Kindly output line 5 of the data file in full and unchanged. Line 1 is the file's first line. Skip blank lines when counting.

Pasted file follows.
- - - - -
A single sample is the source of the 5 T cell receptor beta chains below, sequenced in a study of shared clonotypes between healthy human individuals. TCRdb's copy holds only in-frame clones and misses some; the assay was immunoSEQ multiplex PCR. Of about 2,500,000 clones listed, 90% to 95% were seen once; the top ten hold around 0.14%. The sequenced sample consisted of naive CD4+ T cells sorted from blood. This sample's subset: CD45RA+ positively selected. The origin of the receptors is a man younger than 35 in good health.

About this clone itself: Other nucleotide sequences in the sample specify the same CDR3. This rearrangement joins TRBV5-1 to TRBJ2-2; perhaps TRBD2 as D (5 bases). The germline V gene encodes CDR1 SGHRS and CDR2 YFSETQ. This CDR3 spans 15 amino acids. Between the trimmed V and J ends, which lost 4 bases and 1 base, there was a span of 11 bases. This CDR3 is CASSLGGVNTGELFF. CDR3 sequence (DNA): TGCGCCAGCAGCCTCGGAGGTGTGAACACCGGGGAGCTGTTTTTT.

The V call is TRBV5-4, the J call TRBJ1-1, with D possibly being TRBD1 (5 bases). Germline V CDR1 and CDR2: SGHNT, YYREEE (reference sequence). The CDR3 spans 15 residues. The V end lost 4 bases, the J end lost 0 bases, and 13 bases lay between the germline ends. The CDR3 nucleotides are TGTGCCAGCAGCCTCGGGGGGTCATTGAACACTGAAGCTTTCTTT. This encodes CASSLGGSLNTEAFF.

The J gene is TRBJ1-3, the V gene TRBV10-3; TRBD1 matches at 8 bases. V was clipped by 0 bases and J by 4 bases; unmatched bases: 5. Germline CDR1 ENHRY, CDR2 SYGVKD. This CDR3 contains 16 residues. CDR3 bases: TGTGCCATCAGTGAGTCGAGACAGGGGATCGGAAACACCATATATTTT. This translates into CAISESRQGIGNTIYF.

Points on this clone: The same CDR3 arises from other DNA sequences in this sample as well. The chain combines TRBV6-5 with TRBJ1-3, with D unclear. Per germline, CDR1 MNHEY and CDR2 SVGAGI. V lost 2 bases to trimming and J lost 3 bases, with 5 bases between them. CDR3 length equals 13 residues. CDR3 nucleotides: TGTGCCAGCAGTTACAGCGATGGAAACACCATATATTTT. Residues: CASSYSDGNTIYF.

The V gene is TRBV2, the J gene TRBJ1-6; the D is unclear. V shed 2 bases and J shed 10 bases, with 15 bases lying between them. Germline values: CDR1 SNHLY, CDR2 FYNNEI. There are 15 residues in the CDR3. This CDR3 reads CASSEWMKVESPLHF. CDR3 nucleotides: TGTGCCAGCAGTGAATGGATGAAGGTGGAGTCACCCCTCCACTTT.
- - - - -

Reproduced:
Points on this clone: The same CDR3 arises from other DNA sequences in this sample as well. The chain combines TRBV6-5 with TRBJ1-3, with D unclear. Per germline, CDR1 MNHEY and CDR2 SVGAGI. V lost 2 bases to trimming and J lost 3 bases, with 5 bases between them. CDR3 length equals 13 residues. CDR3 nucleotides: TGTGCCAGCAGTTACAGCGATGGAAACACCATATATTTT. Residues: CASSYSDGNTIYF.